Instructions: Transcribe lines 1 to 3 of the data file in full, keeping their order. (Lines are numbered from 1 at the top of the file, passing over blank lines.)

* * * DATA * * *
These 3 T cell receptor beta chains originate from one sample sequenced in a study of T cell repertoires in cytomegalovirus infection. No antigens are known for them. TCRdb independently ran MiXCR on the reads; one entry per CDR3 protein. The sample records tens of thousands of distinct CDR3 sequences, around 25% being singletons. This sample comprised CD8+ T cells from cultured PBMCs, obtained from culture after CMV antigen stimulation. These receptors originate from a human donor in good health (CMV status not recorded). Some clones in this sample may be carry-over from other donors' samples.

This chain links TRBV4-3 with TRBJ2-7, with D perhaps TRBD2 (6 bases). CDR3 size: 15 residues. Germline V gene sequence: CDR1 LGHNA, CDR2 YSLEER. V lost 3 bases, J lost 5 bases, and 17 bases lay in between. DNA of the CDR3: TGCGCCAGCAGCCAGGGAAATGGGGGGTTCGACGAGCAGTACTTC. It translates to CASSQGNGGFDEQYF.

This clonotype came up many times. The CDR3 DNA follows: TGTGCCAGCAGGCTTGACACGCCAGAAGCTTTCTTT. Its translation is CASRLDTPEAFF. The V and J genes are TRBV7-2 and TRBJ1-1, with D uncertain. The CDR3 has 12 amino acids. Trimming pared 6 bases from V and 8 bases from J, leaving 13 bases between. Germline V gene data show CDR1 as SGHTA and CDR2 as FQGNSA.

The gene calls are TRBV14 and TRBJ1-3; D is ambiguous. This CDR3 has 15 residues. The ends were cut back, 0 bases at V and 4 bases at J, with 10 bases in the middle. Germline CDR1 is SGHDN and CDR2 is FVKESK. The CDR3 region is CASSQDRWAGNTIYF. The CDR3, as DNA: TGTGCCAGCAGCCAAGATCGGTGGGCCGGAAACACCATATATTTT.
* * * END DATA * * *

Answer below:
These 3 T cell receptor beta chains originate from one sample sequenced in a study of T cell repertoires in cytomegalovirus infection. No antigens are known for them. TCRdb independently ran MiXCR on the reads; one entry per CDR3 protein. The sample records tens of thousands of distinct CDR3 sequences, around 25% being singletons. This sample comprised CD8+ T cells from cultured PBMCs, obtained from culture after CMV antigen stimulation. These receptors originate from a human donor in good health (CMV status not recorded). Some clones in this sample may be carry-over from other donors' samples.

This chain links TRBV4-3 with TRBJ2-7, with D perhaps TRBD2 (6 bases). CDR3 size: 15 residues. Germline V gene sequence: CDR1 LGHNA, CDR2 YSLEER. V lost 3 bases, J lost 5 bases, and 17 bases lay in between. DNA of the CDR3: TGCGCCAGCAGCCAGGGAAATGGGGGGTTCGACGAGCAGTACTTC. It translates to CASSQGNGGFDEQYF.

This clonotype came up many times. The CDR3 DNA follows: TGTGCCAGCAGGCTTGACACGCCAGAAGCTTTCTTT. Its translation is CASRLDTPEAFF. The V and J genes are TRBV7-2 and TRBJ1-1, with D uncertain. The CDR3 has 12 amino acids. Trimming pared 6 bases from V and 8 bases from J, leaving 13 bases between. Germline V gene data show CDR1 as SGHTA and CDR2 as FQGNSA.